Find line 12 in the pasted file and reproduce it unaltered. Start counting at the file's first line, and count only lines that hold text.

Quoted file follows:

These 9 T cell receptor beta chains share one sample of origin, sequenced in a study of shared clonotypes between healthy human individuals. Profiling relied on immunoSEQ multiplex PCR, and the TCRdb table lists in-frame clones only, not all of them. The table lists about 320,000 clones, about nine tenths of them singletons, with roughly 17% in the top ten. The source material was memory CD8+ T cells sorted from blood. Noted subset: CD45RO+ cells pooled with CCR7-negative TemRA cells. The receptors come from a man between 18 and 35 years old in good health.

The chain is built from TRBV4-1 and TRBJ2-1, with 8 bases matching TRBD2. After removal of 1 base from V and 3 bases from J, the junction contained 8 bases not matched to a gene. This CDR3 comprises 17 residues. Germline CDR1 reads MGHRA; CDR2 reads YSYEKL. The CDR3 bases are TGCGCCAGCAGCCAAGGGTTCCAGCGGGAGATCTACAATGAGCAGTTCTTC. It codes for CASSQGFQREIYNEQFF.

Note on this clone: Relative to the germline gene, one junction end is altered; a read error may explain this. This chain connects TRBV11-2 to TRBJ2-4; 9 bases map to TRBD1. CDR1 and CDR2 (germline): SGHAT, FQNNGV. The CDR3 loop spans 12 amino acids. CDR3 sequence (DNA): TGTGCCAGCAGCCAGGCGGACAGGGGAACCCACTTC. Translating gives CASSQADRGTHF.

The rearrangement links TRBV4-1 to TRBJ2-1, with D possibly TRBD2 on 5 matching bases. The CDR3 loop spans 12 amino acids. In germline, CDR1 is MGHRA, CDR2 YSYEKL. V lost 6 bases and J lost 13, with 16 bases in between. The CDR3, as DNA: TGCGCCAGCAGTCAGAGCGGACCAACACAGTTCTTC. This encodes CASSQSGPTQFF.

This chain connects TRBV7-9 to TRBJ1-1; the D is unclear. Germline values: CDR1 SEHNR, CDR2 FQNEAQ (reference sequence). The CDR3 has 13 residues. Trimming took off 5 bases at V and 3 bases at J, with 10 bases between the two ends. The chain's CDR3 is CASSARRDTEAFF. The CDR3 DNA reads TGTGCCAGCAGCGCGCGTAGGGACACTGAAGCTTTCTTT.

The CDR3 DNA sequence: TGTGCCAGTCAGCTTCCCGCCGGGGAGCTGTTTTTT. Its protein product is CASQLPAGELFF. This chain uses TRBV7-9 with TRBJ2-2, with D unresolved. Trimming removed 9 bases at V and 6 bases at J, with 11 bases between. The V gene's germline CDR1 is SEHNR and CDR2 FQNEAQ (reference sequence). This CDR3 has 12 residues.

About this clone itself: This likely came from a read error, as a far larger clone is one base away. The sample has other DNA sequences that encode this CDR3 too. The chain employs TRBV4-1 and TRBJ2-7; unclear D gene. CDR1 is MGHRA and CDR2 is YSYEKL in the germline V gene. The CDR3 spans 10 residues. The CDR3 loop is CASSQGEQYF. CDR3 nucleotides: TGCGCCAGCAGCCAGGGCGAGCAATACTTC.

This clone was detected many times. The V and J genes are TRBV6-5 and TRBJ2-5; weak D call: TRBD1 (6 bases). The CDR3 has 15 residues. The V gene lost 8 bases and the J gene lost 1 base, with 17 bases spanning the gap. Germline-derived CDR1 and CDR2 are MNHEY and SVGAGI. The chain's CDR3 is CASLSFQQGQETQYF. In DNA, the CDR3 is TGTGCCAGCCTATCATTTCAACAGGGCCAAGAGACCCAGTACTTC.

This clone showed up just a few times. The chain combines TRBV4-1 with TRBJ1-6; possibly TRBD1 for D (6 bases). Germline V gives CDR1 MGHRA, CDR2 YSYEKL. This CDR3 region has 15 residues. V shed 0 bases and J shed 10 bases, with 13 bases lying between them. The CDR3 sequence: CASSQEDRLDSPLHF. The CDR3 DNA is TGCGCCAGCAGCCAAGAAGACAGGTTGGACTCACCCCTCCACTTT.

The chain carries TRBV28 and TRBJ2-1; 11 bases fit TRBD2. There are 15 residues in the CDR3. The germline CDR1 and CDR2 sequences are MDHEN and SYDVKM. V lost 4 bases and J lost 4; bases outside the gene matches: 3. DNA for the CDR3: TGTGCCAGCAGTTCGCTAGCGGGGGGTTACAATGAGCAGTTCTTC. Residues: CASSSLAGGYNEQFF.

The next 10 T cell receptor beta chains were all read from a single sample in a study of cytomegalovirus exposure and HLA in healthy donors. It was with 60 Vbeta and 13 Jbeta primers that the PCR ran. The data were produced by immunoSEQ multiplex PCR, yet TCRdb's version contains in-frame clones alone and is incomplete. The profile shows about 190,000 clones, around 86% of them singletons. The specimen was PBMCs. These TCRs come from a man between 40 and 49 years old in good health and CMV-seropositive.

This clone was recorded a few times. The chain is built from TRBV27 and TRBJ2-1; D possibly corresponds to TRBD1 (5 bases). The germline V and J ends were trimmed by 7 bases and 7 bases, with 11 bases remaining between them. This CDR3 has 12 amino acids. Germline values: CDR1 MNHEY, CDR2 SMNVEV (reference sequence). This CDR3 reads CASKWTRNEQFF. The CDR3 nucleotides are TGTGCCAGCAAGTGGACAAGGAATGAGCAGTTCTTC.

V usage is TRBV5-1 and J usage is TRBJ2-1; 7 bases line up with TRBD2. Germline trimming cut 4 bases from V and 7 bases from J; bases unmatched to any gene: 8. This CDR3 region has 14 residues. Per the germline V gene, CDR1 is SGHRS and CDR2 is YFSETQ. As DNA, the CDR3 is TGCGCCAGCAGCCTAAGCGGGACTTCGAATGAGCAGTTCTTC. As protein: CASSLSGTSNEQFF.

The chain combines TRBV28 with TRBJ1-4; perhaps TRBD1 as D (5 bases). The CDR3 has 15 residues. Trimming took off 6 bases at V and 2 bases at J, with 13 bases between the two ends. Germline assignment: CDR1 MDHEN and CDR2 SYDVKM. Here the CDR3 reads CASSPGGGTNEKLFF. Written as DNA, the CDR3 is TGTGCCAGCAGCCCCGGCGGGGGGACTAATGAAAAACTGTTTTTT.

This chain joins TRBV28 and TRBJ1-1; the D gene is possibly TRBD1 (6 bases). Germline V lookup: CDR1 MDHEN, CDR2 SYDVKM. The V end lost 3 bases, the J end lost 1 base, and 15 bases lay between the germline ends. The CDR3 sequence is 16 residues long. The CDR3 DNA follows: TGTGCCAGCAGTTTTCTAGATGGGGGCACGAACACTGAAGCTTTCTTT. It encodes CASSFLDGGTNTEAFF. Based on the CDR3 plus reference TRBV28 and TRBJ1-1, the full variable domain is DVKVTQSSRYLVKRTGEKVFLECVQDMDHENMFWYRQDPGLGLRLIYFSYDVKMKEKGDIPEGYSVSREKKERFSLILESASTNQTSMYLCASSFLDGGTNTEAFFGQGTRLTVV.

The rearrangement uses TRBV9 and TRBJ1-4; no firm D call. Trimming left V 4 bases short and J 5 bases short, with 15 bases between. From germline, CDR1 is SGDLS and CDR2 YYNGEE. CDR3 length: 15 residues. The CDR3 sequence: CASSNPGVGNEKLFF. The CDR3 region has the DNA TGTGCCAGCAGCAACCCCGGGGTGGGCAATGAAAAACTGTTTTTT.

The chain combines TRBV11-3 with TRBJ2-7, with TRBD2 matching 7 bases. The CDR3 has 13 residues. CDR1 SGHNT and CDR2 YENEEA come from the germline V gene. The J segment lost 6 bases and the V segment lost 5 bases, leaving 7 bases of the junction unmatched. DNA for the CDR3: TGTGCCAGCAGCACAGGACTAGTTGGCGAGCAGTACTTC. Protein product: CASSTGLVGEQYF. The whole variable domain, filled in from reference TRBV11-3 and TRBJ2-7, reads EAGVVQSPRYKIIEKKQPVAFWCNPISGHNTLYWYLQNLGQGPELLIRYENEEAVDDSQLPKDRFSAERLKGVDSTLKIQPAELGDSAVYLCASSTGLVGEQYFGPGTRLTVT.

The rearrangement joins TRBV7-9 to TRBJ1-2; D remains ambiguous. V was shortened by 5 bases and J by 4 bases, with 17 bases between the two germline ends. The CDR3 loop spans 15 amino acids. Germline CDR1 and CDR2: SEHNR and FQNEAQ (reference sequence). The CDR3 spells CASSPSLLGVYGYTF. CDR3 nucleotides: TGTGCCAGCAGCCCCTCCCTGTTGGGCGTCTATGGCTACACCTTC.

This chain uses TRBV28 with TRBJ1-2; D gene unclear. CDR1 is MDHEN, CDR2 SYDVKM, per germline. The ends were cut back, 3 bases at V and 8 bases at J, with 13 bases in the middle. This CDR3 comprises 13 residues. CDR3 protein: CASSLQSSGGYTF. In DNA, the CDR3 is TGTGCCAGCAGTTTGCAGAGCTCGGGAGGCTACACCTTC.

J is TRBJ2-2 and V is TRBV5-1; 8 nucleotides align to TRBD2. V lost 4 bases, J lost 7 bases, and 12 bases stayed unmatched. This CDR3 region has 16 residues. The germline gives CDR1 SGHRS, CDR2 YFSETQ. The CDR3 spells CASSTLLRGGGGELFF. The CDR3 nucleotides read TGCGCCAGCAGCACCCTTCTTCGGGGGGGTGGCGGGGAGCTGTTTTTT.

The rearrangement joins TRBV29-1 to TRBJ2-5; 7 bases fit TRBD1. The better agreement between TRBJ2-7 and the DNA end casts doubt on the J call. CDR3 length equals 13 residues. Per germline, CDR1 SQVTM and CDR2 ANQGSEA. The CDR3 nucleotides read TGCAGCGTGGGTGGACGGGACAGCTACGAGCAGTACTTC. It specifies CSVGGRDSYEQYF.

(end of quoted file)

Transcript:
This clone was recorded a few times. The chain is built from TRBV27 and TRBJ2-1; D possibly corresponds to TRBD1 (5 bases). The germline V and J ends were trimmed by 7 bases and 7 bases, with 11 bases remaining between them. This CDR3 has 12 amino acids. Germline values: CDR1 MNHEY, CDR2 SMNVEV (reference sequence). This CDR3 reads CASKWTRNEQFF. The CDR3 nucleotides are TGTGCCAGCAAGTGGACAAGGAATGAGCAGTTCTTC.